By J.J. Lamb

Our stories, local history, lore, and special places help us connect to each other, find our way, and understand the people whose lives and intentions shaped the places where we live. With the support of Arizona Humanities, The Vail Voice, and building on the 2018 documentary Voices of Vail documentary film, the Vail Preservation Society works with OVMS students who research and write stories and create illustrations. These middle school students are placemakers: storytellers and artists who share stories of our past that can inform our future.

The Arizona Daily Star documented the building of the new Hughes Electronics Plant in September 1951.

Hi-Tech in the Old Pueblo: A Brief History of Hughes Missile Systems and Raytheon

By Chase Anderson, Old Vail Middle School Student

Hughes Aircraft Company was founded by eccentric millionaire inventor Howard Hughes and became a manufacturing giant during World War II. But by 1947, just two short years after the end of the war, the company was troubled by scandal, and Hughes’ workforce had gone from a war-time high of 80,000 to only 800. Hughes had to think of a new way to do business or face closure. The newly created US Air Force, in desperate need of missile systems for their fighter jets, was the perfect opportunity.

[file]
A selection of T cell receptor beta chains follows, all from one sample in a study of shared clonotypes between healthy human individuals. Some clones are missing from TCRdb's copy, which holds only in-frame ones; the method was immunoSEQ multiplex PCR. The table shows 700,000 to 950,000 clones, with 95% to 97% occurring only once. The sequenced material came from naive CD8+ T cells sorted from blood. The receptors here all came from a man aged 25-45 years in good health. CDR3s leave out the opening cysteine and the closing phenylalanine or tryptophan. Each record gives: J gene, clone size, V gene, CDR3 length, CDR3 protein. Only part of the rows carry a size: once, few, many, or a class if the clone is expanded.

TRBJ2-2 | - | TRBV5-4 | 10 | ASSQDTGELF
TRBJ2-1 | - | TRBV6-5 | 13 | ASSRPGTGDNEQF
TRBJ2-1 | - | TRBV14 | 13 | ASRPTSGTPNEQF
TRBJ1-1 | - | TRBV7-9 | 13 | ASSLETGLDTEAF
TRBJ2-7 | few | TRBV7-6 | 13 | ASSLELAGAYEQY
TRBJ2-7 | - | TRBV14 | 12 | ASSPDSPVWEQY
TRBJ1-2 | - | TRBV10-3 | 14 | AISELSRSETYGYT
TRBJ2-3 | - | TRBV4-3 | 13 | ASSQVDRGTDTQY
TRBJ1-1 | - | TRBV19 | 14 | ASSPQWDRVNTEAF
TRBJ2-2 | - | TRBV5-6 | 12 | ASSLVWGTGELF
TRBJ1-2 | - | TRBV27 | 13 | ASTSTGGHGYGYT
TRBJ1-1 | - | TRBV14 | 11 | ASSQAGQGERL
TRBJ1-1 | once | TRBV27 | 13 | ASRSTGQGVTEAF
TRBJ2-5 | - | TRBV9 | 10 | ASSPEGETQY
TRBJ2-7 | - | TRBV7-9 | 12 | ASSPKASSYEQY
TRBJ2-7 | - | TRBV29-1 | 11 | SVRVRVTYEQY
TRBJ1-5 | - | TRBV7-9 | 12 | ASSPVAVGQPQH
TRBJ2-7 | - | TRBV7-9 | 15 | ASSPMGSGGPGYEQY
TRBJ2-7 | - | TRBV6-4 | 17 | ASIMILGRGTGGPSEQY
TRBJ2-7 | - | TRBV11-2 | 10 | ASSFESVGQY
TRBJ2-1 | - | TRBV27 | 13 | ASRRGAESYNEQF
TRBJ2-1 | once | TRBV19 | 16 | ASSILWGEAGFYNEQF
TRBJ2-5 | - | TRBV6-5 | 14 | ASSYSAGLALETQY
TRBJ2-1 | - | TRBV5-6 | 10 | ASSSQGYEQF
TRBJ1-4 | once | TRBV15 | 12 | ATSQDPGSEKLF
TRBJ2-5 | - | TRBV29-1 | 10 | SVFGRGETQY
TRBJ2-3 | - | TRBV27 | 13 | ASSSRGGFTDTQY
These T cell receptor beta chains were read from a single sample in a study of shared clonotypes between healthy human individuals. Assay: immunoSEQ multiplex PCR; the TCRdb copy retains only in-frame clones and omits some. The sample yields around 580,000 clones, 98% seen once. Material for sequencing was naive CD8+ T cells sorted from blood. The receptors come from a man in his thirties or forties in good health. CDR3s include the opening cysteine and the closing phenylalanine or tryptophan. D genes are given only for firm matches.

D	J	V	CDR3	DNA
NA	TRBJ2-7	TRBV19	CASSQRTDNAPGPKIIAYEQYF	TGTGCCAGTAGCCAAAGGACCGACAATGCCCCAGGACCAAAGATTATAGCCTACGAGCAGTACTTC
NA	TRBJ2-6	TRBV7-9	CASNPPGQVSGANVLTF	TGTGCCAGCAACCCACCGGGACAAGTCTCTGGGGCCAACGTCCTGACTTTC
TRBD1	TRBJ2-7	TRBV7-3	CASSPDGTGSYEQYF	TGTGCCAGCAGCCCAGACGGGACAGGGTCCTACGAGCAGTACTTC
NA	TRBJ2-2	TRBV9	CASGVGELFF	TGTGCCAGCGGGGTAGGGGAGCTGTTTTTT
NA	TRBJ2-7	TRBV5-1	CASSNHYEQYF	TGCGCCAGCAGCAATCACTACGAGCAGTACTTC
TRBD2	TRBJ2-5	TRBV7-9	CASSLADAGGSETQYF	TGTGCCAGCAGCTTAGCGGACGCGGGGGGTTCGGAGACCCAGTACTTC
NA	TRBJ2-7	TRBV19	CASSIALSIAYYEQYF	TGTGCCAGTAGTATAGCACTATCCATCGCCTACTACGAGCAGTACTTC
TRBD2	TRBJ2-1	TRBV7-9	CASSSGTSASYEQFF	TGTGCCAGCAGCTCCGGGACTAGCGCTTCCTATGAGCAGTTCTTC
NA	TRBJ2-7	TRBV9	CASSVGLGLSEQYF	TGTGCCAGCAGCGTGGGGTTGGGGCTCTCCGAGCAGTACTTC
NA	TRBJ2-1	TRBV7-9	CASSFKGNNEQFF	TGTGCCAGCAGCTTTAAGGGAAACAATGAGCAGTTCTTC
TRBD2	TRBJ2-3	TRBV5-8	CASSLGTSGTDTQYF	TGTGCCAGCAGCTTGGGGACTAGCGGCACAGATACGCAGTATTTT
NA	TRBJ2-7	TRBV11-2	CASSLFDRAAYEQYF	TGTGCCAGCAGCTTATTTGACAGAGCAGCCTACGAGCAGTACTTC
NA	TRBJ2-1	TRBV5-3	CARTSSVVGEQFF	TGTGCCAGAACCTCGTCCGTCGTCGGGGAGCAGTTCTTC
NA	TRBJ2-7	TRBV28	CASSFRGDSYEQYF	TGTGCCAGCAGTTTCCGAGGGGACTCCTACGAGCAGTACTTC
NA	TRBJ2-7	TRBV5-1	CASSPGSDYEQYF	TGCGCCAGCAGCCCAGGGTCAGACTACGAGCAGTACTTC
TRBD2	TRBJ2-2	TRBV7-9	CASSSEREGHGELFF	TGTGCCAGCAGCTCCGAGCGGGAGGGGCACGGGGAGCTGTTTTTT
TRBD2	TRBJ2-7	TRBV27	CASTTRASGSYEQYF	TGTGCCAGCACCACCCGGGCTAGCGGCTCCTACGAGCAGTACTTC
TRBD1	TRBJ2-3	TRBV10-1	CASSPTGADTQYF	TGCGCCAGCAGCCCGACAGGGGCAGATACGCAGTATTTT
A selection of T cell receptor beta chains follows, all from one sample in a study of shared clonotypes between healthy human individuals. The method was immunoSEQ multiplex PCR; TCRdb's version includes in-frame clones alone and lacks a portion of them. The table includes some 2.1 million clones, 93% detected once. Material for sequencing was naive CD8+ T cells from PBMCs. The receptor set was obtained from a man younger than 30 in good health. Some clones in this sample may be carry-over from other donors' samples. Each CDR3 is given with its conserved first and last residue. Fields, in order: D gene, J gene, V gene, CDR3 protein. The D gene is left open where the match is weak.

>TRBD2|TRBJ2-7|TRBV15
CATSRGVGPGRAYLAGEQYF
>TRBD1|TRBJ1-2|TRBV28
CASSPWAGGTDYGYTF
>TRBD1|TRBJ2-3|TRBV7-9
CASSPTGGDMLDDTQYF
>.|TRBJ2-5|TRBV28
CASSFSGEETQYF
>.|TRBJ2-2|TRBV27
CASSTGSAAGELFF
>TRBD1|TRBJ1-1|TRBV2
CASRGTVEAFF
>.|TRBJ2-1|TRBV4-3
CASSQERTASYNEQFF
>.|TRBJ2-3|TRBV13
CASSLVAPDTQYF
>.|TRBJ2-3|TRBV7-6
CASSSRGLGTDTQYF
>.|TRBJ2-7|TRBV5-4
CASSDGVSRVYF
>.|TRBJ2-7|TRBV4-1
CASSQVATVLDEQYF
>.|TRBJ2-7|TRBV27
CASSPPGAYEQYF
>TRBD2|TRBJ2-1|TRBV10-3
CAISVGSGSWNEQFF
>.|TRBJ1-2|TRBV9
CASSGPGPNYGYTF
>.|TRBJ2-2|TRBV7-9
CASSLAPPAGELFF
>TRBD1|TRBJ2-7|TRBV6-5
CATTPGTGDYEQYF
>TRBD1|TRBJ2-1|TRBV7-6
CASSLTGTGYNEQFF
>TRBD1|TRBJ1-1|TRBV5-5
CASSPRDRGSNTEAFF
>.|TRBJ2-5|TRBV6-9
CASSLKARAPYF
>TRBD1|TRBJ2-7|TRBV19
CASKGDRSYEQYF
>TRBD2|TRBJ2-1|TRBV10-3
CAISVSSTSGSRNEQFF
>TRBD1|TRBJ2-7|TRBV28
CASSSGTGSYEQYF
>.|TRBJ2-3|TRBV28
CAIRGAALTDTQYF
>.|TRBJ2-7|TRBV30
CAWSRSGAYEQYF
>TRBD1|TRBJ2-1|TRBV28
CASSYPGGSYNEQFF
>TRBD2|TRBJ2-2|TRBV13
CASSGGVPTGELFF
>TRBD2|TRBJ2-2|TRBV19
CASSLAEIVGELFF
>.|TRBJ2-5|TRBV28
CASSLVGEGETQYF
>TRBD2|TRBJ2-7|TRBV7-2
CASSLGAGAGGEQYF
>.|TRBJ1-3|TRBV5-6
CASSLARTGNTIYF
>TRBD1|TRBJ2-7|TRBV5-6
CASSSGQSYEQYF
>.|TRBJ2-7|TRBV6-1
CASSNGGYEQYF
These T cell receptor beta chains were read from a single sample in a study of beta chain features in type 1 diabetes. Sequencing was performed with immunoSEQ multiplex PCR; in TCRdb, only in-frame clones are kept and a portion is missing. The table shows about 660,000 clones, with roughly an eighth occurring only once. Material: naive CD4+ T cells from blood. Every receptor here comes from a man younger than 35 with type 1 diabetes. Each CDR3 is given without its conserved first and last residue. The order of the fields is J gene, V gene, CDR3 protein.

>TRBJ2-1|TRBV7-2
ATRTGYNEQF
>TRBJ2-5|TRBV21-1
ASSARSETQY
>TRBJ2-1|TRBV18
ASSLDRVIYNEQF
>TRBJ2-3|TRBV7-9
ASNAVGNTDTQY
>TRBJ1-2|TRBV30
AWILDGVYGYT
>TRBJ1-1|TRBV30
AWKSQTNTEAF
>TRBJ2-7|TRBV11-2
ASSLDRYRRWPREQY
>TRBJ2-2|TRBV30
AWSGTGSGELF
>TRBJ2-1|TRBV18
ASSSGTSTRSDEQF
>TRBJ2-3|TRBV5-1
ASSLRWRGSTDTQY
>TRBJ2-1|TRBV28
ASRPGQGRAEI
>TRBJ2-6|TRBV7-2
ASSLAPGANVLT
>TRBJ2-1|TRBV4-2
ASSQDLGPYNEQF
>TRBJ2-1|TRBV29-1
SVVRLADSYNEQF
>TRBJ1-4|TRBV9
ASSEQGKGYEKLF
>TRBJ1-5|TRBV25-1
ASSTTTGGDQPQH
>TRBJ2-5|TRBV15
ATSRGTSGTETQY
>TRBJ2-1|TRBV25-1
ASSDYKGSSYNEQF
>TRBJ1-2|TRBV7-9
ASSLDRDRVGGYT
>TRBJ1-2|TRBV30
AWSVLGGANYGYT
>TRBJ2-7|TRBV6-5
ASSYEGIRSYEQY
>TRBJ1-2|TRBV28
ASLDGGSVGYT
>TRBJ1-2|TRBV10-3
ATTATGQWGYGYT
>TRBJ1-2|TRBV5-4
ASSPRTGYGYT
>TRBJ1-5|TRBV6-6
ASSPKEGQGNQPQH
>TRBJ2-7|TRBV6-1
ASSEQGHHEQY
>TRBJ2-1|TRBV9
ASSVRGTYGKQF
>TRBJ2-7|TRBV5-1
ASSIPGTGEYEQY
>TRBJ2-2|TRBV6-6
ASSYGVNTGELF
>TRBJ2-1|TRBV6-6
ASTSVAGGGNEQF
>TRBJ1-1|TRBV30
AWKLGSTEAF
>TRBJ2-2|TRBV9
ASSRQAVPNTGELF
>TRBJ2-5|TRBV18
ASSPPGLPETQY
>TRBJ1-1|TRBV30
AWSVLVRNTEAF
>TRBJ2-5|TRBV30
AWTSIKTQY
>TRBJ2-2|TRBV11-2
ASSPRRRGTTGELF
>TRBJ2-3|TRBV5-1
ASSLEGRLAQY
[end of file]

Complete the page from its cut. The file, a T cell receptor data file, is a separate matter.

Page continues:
Hughes added a missile-making division to the company and started planning the construction of a new missile manufacturing facility. Worried that the new facility would be vulnerable to Soviet attack if built in near company headquarters in southern California, Hughes ordered his head of construction, Axel Johnson, to find a city far enough from the coast to be safe.

Johnson was brand new to the job, and he had a soft spot for Tucson and southern Arizona. He really wanted the plant to be in Tucson instead of Phoenix. When land prices in Phoenix skyrocketed after realtors learned of Hughes’ plan, it was decided that the plant was moved to Tucson. For a bargain price of $50 an acre, Hughes purchased 2,431 acres from the Tucson Airport Authority, and Johnson broke ground in early 1951. Some of the first things made were radar nose assemblies for the new F-89 Scorpion fighter.